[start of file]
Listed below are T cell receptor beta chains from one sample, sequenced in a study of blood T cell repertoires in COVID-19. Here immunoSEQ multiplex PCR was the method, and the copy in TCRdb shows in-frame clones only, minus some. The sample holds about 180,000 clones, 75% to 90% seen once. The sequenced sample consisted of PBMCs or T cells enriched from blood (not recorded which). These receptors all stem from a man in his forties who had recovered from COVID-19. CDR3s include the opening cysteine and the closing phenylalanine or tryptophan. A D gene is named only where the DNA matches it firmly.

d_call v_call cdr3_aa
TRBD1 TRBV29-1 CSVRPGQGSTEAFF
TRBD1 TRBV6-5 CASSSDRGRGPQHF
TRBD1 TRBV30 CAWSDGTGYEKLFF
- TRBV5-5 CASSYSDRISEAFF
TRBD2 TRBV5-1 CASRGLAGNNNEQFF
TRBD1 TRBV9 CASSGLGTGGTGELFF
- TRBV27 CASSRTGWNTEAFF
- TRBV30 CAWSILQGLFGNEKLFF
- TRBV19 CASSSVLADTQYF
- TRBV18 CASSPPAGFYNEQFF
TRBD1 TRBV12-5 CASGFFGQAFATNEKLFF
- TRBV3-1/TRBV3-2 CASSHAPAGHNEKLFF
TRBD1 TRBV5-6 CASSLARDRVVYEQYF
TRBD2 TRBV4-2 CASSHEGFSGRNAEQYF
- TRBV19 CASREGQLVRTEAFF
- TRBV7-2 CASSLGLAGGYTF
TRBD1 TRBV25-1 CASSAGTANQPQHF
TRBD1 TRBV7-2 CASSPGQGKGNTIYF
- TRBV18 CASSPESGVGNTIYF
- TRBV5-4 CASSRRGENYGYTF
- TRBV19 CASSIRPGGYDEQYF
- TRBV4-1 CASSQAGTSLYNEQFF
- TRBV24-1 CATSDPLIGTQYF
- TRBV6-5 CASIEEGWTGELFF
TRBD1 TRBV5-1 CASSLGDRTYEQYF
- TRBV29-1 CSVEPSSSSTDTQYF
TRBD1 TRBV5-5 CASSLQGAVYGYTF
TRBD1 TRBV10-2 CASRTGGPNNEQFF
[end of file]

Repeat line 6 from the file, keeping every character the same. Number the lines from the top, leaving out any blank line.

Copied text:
- TRBV5-5 CASSYSDRISEAFF